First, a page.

Dementia fight gets help
GUIDELINE TO LIVING WITH DISEASE
SINCE Ardross resident Keith Glance was diagnosed with younger onset dementia in 2012, the deterioration of his social life has been every bit as devastating as the progressive loss of his cognitive abilities.
Like many of the thousands of West Australians living with dementia, Mr Glance and wife Wendy have found the stigma associated with the disease can be far worse than the symptoms.
Accordingly, Mr Glance jumped at the opportunity to contribute to a groundbreaking new document designed to help people living with dementia remain in their homes and con- nected to their communities. Guidelines for the Development of Dementia Friendly Communities is the culmination of years of consultation between Alzheimer’s Australia WA and people just like Mr and Mrs Glance.
Driven by a deep desire to remain an active member of the Melville suburbs he has called home for all of his 56 years, Mr Glance and his wife attended two community workshops to voice their views and opinions.
“We realised that we had experienced first-hand the stigma and isolation that go along with communities not being dementia friendly,” Mrs Glance said.
“Friends drop off, mainly because they haven’t had any education.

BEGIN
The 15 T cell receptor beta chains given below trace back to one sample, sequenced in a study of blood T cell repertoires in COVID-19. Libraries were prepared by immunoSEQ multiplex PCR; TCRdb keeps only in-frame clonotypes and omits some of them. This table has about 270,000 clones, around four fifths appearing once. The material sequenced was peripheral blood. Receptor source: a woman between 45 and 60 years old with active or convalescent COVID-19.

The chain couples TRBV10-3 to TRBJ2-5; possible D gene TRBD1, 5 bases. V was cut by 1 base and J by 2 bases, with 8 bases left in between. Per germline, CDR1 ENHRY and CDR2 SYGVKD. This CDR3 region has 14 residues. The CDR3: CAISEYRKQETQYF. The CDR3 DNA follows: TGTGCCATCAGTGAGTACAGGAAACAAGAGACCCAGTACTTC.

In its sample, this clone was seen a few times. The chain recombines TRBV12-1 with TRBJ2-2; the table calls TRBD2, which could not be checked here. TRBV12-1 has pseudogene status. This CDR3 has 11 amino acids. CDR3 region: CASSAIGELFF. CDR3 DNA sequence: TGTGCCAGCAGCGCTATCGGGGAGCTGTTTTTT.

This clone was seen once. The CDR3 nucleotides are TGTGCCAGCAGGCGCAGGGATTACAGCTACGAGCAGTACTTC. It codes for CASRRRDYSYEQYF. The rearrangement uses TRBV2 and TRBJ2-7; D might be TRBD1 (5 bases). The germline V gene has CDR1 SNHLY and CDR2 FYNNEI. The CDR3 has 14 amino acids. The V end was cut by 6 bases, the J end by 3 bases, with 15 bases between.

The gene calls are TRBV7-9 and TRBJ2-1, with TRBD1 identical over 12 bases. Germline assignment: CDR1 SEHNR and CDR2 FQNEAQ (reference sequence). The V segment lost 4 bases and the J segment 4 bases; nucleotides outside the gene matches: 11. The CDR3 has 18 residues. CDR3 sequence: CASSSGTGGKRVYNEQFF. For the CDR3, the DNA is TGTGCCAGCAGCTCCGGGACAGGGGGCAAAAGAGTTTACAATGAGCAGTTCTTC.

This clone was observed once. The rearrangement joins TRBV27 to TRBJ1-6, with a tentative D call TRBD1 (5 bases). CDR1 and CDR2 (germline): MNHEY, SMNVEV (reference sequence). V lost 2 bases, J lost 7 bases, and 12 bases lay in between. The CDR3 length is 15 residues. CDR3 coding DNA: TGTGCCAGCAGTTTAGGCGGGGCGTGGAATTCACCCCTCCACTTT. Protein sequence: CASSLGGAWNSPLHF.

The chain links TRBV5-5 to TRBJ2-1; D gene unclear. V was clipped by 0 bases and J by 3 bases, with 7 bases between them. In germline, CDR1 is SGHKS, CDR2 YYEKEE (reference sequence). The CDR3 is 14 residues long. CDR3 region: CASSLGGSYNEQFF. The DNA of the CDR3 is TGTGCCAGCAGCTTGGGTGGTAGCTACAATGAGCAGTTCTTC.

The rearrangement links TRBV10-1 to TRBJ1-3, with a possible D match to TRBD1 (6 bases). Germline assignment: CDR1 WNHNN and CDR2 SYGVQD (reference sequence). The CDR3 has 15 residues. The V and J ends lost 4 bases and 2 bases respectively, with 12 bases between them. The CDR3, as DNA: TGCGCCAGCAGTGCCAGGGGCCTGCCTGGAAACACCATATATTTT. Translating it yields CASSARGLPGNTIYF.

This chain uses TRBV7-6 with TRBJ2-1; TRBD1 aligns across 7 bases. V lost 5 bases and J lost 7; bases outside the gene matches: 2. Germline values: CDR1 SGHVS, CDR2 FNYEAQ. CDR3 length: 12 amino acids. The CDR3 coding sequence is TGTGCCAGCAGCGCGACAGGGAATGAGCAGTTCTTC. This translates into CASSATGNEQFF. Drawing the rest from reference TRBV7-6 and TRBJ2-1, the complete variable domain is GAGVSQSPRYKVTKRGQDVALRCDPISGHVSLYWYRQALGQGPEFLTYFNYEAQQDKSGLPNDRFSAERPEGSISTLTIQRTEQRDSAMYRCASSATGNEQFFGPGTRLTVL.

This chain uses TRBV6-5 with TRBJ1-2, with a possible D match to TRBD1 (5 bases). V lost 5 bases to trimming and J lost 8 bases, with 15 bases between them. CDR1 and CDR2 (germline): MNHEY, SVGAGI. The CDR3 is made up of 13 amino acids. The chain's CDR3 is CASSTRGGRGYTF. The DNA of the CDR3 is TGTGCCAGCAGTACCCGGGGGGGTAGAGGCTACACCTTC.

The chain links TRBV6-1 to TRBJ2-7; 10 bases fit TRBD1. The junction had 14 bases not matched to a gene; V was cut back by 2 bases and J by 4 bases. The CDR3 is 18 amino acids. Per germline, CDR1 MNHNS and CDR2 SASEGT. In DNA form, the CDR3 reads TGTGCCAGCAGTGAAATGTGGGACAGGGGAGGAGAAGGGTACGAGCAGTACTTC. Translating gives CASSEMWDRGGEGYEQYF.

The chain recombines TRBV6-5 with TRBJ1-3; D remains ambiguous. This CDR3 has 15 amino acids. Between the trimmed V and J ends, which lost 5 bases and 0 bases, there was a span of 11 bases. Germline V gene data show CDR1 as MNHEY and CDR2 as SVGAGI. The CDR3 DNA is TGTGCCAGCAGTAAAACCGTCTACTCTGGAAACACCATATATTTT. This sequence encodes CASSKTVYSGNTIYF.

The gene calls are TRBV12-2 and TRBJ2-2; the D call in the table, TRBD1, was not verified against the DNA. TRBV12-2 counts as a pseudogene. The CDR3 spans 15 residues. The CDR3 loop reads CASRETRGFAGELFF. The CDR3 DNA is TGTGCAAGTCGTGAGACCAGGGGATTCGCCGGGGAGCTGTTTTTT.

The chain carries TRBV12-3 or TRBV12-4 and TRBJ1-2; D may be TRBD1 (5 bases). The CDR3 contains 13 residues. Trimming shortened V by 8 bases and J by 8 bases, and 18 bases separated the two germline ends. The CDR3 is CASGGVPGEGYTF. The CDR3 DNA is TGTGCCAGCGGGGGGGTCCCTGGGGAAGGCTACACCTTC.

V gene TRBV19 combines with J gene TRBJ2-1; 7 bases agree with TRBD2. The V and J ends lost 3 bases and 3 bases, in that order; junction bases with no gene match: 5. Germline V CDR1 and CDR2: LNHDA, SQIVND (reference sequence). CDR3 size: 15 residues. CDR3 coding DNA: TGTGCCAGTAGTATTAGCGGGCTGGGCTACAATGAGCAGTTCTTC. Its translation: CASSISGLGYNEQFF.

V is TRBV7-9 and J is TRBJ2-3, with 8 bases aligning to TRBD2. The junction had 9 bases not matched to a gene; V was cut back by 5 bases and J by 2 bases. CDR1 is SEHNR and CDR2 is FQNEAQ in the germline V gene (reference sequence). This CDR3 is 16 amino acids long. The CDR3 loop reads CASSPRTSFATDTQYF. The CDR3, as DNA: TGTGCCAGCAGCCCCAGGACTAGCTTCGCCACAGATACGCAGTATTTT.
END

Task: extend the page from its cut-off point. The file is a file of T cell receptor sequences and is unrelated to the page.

“It’s not because they’re not good people, it’s just fear.
“They don’t know how to communicate with a person living with dementia so the easiest thing is to not engage, which is a perfectly natural response.”
Alzheimer’s Australia WA chief executive Rhonda Parker said the new guidelines would act as a practical tool to help break down those fears and assist local governments, businesses and community organisations to begin building dementia-friendly communities.
The key outcomes of the document include reducing stigma and increasing understanding, developing built environments that enable people with dementia and improving access to social clubs, transport support and personcentred care services.
There is also a focus on providing employment and volunteering opportunities for people with dementia and ensuring that businesses train staff on how to interact with customers that have dementia.
“There are now 33,000 West Australians diagnosed with dementia and Australia-wide one person diagnosed with dementia every six minutes,” Ms Parker said.
“Our mantra is tomorrow the cure, today the care.
“Dementia is a progressive disease and a person at diagnosis will be at a varying stage of loss of cognitive ability.
“It’s a matter of finding what the person can still do and how can we continue to support them to be engaged.”
For more information visit the website www.fightdementia.org.au or call the National Dementia Helpline on 1800 100 500.
Alzheimer’s Australia WA chief executive Rhonda Parker with Ardross couple Keith and Wendy Glance.